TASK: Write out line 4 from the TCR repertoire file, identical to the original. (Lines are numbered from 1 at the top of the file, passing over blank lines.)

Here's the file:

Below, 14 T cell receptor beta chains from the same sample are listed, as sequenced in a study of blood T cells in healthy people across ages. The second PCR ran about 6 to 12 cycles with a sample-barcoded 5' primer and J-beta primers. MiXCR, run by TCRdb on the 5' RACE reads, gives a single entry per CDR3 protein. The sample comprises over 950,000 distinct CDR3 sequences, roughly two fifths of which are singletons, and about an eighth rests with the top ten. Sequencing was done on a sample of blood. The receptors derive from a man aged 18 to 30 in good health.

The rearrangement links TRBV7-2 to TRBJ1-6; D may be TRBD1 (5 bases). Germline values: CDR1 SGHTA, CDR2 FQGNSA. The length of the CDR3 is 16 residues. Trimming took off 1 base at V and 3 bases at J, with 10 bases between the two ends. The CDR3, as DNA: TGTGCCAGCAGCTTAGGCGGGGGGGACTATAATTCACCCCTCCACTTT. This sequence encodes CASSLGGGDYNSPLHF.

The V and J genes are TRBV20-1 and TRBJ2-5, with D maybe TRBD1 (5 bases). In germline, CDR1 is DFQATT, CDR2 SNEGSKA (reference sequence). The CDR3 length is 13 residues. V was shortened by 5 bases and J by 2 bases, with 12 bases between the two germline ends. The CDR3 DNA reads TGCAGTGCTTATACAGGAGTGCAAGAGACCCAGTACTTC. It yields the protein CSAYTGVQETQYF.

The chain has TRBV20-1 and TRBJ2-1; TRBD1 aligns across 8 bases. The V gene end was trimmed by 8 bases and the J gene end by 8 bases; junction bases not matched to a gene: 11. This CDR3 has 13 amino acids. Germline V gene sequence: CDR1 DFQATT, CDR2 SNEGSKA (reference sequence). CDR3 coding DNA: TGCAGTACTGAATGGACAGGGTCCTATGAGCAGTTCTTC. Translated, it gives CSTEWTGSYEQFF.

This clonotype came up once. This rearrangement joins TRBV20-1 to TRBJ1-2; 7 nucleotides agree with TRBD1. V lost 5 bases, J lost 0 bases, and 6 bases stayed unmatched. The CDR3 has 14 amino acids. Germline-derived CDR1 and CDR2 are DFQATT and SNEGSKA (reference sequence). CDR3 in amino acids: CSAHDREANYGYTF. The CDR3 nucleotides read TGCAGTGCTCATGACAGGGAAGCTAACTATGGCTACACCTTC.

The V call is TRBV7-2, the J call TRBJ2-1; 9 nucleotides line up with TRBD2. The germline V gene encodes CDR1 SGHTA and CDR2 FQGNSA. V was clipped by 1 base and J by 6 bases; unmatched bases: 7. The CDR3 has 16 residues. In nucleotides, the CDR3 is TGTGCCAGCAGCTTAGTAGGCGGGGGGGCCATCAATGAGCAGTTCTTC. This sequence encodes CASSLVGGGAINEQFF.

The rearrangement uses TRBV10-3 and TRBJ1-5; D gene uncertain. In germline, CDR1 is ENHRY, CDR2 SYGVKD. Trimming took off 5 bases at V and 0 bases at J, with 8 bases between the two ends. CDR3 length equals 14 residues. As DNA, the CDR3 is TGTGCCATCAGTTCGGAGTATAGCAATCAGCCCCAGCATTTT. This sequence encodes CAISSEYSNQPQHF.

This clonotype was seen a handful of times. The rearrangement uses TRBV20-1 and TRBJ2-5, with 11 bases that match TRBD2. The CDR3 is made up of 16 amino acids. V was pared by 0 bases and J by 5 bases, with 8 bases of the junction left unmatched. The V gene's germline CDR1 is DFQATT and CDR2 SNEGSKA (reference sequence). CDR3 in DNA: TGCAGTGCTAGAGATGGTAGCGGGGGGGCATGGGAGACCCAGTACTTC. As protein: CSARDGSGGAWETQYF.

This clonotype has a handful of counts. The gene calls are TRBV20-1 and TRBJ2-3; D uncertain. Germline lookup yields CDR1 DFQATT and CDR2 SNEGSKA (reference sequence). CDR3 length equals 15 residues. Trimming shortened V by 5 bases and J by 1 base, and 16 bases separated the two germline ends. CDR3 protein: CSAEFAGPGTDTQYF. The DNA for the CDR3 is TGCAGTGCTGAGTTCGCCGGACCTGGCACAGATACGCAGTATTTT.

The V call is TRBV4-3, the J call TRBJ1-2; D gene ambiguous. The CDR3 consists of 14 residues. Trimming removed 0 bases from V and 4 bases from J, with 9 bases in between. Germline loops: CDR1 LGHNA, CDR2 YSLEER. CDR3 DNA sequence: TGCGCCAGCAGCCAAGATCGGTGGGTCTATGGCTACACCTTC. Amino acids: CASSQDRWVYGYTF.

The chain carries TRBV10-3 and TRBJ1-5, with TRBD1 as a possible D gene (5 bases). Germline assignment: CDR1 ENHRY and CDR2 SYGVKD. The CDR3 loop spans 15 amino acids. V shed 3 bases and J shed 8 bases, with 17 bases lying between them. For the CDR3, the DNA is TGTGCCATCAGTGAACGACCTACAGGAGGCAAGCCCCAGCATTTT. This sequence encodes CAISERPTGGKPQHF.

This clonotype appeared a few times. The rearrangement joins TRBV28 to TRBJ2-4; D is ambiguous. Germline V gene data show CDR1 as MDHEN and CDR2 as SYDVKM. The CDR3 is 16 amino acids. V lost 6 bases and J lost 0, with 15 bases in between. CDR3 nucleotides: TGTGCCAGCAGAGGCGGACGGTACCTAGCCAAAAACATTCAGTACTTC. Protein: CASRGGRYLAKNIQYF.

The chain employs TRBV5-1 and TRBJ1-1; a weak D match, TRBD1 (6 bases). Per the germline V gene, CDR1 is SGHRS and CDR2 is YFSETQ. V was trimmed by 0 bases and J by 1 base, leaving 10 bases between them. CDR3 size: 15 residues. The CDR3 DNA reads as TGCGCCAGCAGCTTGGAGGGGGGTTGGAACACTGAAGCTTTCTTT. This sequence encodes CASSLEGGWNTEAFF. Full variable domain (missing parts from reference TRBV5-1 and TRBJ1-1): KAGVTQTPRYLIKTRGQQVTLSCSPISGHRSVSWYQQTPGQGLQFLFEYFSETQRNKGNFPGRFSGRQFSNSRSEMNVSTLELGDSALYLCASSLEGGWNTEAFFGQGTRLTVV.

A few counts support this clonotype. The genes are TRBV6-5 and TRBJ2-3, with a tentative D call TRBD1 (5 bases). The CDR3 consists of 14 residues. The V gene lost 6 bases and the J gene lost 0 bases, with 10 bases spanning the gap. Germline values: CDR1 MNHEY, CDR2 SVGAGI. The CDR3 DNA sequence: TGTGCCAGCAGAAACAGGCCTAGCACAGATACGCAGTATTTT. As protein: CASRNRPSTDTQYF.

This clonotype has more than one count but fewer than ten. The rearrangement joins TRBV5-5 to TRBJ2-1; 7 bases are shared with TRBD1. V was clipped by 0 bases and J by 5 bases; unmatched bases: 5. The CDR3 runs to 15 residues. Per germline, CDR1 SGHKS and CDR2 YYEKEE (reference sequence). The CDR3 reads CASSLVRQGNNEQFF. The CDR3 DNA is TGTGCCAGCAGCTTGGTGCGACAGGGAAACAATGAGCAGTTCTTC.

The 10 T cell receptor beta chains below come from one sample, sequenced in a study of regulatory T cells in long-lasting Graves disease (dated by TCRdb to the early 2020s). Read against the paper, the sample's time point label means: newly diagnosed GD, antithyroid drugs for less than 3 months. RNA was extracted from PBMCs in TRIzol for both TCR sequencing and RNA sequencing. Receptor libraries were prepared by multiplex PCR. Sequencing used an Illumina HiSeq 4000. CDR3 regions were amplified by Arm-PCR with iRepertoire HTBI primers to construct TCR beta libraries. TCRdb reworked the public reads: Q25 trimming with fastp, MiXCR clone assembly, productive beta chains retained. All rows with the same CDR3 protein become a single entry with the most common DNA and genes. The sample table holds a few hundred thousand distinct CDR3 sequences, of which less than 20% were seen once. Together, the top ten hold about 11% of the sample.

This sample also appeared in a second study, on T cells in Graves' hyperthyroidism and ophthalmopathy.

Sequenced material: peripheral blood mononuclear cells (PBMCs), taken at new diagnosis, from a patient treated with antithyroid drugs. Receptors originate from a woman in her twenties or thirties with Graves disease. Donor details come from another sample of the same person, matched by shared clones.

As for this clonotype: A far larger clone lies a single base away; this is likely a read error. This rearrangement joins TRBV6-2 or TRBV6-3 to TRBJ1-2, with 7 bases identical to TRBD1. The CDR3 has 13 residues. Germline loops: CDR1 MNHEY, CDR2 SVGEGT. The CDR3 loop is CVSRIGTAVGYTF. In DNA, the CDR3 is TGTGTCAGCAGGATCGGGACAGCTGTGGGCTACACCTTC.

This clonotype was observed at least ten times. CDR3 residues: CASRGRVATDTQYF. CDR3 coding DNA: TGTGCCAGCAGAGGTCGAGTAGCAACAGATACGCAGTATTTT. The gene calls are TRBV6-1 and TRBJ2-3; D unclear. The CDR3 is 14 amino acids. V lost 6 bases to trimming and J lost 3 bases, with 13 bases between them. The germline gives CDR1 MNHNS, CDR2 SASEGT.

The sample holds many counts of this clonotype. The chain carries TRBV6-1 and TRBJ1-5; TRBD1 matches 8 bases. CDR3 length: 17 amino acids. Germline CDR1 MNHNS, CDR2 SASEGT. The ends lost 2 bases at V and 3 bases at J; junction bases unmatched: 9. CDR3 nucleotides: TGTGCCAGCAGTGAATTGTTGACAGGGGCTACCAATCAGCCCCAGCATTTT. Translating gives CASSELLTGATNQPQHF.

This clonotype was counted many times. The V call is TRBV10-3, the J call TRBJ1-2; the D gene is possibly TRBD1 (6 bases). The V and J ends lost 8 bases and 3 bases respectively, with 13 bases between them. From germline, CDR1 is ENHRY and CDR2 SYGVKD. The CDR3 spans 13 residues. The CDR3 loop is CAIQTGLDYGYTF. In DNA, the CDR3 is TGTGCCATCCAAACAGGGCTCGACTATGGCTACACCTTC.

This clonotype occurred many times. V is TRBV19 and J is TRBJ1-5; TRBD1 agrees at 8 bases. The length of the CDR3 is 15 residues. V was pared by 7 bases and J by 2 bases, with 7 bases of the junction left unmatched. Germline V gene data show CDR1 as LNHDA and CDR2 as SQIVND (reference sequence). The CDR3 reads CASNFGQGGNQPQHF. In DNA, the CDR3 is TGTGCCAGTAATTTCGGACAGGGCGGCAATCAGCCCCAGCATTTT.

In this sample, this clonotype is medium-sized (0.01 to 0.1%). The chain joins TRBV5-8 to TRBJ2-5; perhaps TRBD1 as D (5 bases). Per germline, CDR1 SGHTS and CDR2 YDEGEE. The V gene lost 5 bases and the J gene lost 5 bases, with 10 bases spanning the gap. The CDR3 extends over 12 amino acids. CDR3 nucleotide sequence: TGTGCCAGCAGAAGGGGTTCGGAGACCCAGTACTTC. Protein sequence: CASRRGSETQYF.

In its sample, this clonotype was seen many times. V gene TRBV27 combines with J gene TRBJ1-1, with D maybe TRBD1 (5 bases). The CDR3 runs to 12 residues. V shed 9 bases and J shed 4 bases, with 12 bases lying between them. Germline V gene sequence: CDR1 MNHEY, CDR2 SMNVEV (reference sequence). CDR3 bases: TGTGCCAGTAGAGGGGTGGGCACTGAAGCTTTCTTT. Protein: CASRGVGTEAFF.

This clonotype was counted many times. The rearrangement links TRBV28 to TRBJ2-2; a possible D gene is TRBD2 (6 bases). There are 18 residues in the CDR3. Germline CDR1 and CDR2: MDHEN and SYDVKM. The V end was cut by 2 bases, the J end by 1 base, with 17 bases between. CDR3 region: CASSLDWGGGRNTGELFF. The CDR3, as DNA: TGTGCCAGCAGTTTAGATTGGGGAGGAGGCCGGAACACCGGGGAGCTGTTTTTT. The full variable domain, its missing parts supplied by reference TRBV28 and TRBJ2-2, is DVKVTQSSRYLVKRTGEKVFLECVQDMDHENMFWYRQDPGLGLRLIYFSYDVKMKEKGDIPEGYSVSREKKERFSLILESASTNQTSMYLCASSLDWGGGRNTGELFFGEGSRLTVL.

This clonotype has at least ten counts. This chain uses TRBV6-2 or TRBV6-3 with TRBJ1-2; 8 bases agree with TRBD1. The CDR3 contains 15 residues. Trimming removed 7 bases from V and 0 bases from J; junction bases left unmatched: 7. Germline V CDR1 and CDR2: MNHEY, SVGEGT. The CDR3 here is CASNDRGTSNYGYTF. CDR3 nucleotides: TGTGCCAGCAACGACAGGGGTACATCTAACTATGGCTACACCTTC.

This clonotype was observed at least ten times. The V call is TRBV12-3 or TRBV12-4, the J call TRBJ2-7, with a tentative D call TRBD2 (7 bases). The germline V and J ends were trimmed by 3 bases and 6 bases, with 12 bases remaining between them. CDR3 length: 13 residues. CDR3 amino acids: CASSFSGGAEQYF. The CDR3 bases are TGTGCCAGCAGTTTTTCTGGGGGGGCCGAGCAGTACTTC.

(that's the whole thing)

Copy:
The chain has TRBV20-1 and TRBJ2-1; TRBD1 aligns across 8 bases. The V gene end was trimmed by 8 bases and the J gene end by 8 bases; junction bases not matched to a gene: 11. This CDR3 has 13 amino acids. Germline V gene sequence: CDR1 DFQATT, CDR2 SNEGSKA (reference sequence). CDR3 coding DNA: TGCAGTACTGAATGGACAGGGTCCTATGAGCAGTTCTTC. Translated, it gives CSTEWTGSYEQFF.